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More efficient logistics reduced the Volvo Group’s carbon footprint by 22 percent

Between 2006 and 2010, emissions of carbon dioxide from the Volvo Group’s transportation of goods and products in Europe was reduced by 22 percent, measured as the average number of grams of carbon dioxide per ton per kilometer. This is one of the findings revealed in a report from Volvo Logistics, the Volvo Group’s logistics company, which develops and purchases transportation solutions. The report is a summary of the work that began in 2008 when Volvo Trucks and Volvo Logistics challenged its transportation suppliers. The reduction also includes transportation for Volvo Car Corporation.
Volvo Logistics is using extra long vehicles for transports from the Volvo terminal

Among the trucking companies in Europe used by the Volvo Group, the proportion of truck drivers who had undergone theoretical and practical training in fuel-efficient driving increased to 74 percent in 2010. In recent years, the companies’ trucks have also been equipped with more modern engines, which consume less fuel and emit less carbon dioxide. In addition, cargo space is being used more efficiently, thus enabling the transportation of more goods at the same time. All of these factors have contributed to reducing total emissions of carbon dioxide per ton per kilometer from the Volvo Group’s transports, which usually take the form of trucks driven on highways, but also include marine and railway solutions.

In Sweden, truck rigs that are 25.25 meters long are already used, thus making road transportation more efficient compared with many other parts of Europe. Since 2007, carbon dioxide emissions from the Volvo Group’s truck transports in an industrial area in Gothenburg have been further reduced with the help of even longer vehicles that transport more goods during each run. Volvo Logistics uses Sweden’s longest truck rigs, measuring 32 meters, for trips between the Volvo Group’s terminal and harbor in Gothenburg. The rigs are able to transport two 40-foot containers instead of one, thus reducing emissions of carbon dioxide per ton per kilometer. The next step could involve the use of a 48-meter long rig that can transport up to three 40-foot containers, which would further reduce CO2 emissions.

The Volvo Group has also reduced its carbon dioxide emissions in Europe by using more marine and train solutions to supplement truck transportation in cases where harbors and railways satisfy the Group’s stringent demands for reliability and precision. For example, marine transportation of goods and products can currently operate more smoothly because one of the shipping lines commissioned by Volvo has lengthened its vessels. Another example is Viking Rail, a train concept launched by Volvo Logistics in 2008 for cargo between Germany and Sweden. This solution enables trailers to be loaded on low-floor goods wagons in southern Germany, connecting the wagons to complete train sets in northern Germany and then driving the trains to Gothenburg, where the cargo is reloaded and transported by truck to the final destination.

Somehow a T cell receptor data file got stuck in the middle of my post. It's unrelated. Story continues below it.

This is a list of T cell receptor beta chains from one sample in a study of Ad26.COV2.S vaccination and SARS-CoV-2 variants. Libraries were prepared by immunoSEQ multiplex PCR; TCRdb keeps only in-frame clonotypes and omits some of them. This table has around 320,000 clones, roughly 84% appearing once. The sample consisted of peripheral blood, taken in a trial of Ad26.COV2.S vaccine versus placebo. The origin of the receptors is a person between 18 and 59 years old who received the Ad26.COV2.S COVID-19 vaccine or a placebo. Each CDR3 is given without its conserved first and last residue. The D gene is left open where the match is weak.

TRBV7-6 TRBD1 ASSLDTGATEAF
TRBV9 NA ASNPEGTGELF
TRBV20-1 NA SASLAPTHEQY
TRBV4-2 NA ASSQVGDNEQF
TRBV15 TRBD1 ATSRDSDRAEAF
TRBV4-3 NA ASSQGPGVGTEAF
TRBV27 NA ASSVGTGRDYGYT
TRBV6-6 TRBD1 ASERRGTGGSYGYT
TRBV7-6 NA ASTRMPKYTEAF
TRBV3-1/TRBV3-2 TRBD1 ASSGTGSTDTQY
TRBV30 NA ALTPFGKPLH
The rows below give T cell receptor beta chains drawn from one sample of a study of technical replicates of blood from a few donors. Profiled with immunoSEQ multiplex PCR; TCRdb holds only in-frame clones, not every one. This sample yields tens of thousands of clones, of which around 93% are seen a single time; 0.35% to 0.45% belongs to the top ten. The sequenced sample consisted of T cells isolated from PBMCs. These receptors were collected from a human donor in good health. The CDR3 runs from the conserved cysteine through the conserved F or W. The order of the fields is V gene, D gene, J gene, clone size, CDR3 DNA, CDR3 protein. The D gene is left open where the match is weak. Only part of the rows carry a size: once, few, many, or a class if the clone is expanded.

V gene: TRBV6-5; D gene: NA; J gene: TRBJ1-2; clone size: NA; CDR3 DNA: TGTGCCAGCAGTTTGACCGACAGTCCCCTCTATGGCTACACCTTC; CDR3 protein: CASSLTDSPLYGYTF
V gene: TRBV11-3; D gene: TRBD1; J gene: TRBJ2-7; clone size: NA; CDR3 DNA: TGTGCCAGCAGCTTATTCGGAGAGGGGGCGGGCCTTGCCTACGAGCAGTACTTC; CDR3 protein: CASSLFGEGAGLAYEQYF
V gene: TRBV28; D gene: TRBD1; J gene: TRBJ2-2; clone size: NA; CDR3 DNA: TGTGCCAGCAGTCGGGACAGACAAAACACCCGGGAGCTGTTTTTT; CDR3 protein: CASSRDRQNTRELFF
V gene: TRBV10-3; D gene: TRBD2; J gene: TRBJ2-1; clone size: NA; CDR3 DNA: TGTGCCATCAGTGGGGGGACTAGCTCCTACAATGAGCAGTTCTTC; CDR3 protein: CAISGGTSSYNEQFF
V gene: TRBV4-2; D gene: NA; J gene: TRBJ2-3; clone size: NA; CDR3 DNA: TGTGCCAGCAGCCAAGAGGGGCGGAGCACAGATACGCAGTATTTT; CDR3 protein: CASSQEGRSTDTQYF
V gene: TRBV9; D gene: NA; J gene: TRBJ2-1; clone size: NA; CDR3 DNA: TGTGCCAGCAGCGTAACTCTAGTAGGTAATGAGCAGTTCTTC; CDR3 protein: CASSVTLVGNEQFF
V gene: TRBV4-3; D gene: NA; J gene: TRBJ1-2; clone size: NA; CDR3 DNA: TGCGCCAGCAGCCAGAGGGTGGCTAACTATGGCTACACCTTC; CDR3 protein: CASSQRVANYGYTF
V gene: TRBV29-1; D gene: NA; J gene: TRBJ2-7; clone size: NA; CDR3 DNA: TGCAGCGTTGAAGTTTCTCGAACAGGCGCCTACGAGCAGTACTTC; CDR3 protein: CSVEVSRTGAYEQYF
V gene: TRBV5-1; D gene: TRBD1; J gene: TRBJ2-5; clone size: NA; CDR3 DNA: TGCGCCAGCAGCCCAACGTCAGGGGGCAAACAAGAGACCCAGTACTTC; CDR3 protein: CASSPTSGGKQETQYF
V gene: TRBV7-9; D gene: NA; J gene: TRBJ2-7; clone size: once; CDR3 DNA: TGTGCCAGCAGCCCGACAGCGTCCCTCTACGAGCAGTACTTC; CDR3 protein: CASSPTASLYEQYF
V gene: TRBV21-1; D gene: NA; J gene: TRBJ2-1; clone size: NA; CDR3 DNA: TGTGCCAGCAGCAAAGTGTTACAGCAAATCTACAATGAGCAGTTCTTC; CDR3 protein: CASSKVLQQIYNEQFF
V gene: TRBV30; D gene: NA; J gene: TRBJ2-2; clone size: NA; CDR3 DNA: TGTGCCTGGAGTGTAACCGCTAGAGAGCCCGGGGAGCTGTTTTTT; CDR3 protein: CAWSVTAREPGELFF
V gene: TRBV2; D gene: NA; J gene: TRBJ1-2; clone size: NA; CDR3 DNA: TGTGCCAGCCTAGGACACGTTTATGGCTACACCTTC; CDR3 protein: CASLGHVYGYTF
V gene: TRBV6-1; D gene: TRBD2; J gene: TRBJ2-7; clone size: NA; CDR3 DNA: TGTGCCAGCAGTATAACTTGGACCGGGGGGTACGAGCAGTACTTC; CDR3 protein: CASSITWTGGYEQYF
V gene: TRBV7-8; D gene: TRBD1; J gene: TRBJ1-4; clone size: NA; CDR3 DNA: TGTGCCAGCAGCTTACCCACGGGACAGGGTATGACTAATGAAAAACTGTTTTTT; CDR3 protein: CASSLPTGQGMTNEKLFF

“In most cases, road transportation is the only efficient alternative, which is why we are cooperating with our trucking companies in an effort to reduce the environmental impact of transportation. We are also aiming to find more ways of integrating road, rail and marine solutions. Our objective is to reduce carbon dioxide emissions from our transportation in Europe by 30 percent by 2015, with 2006 as the base year,” says Susanna Hambeson, Environmental Manager at Volvo Logistics.

May 25, 2011


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To further reduce the CO2 emissions per tonne and kilometer, Volvo Logistics is using extra long vehicles for transports from the Volvo terminal to the harbour in Gothenburg, Sweden. 
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Susanna Hambeson, Environmental manager, Volvo Logistics

Reporters who want more information, please contact:
Susanna Hambeson, Environmental manager, Volvo Logistics, tel +46 31 3233540
Anders Vilhelmsson, Head of Communications, Volvo Logistics, tel +46 31 322 38 79